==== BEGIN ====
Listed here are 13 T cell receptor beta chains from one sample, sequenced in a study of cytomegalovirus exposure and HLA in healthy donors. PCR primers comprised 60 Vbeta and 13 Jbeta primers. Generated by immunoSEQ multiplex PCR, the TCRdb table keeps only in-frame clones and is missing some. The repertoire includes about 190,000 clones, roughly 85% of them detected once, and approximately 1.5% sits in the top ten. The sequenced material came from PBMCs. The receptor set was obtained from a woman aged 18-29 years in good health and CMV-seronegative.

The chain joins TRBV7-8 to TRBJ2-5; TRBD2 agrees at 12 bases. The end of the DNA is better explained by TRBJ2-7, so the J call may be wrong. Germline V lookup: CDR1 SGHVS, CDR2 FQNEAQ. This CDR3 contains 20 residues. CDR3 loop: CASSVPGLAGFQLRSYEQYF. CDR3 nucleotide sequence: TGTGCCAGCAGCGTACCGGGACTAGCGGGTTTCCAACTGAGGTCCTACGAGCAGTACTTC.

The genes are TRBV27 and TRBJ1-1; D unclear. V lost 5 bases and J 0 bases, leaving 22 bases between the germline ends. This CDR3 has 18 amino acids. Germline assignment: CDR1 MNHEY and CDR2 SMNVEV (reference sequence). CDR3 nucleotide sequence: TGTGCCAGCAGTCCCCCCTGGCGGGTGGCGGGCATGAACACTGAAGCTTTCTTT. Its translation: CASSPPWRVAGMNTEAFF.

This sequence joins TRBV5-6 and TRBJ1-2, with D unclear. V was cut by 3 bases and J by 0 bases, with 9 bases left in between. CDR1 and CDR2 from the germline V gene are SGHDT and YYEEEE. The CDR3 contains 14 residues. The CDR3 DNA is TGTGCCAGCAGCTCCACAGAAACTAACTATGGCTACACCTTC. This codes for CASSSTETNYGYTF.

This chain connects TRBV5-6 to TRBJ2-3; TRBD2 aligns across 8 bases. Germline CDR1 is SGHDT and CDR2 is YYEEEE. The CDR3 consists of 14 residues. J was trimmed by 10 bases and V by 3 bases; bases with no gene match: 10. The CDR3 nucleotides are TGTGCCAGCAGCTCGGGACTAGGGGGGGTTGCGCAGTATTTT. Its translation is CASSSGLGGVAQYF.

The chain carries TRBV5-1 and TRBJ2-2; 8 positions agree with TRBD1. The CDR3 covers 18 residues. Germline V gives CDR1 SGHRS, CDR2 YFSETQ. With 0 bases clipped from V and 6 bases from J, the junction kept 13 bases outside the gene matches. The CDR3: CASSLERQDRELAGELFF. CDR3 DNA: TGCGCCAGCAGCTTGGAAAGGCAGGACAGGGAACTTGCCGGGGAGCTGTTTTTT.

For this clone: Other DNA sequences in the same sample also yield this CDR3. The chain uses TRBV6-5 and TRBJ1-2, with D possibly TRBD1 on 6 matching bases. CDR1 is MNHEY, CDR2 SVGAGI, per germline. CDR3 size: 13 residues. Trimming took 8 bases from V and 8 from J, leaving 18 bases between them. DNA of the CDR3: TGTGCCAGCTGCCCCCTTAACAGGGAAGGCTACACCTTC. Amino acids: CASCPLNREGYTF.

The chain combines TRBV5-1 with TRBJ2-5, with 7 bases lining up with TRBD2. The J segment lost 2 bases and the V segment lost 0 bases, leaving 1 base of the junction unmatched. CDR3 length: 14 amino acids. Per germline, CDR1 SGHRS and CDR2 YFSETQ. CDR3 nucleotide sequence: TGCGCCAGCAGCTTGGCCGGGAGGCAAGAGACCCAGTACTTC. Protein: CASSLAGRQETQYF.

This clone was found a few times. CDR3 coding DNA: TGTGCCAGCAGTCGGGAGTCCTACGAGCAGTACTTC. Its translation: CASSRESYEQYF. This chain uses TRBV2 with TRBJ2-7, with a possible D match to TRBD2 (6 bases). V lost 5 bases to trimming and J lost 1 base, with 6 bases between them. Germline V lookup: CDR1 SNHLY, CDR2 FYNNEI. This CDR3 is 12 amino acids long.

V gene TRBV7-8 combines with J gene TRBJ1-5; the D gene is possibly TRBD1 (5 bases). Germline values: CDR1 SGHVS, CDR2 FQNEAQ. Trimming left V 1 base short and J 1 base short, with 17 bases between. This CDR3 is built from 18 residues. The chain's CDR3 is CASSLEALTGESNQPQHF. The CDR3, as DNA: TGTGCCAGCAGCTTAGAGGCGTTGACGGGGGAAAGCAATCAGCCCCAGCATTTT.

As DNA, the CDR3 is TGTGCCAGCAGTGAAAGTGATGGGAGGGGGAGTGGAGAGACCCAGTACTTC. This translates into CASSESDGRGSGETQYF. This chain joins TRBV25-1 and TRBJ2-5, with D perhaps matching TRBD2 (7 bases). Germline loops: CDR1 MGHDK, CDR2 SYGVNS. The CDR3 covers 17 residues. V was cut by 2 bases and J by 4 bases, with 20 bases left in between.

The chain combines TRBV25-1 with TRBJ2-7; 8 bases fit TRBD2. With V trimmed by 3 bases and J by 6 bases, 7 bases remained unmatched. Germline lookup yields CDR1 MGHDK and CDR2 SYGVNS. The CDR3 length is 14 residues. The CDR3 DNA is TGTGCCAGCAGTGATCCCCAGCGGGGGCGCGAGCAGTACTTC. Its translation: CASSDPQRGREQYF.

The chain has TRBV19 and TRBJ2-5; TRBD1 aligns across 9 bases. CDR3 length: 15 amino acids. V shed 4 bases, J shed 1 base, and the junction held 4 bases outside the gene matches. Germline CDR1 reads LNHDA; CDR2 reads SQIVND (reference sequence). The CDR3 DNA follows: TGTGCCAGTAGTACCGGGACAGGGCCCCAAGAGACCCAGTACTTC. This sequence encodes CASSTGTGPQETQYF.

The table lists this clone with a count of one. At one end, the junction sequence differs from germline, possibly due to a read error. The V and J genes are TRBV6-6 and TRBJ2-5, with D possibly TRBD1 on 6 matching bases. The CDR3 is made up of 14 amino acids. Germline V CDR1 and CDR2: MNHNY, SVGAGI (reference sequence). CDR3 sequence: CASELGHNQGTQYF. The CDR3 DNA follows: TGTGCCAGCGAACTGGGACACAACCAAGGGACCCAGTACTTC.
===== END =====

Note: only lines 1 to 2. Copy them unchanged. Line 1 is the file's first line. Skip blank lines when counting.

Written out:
Listed here are 13 T cell receptor beta chains from one sample, sequenced in a study of cytomegalovirus exposure and HLA in healthy donors. PCR primers comprised 60 Vbeta and 13 Jbeta primers. Generated by immunoSEQ multiplex PCR, the TCRdb table keeps only in-frame clones and is missing some. The repertoire includes about 190,000 clones, roughly 85% of them detected once, and approximately 1.5% sits in the top ten. The sequenced material came from PBMCs. The receptor set was obtained from a woman aged 18-29 years in good health and CMV-seronegative.

The chain joins TRBV7-8 to TRBJ2-5; TRBD2 agrees at 12 bases. The end of the DNA is better explained by TRBJ2-7, so the J call may be wrong. Germline V lookup: CDR1 SGHVS, CDR2 FQNEAQ. This CDR3 contains 20 residues. CDR3 loop: CASSVPGLAGFQLRSYEQYF. CDR3 nucleotide sequence: TGTGCCAGCAGCGTACCGGGACTAGCGGGTTTCCAACTGAGGTCCTACGAGCAGTACTTC.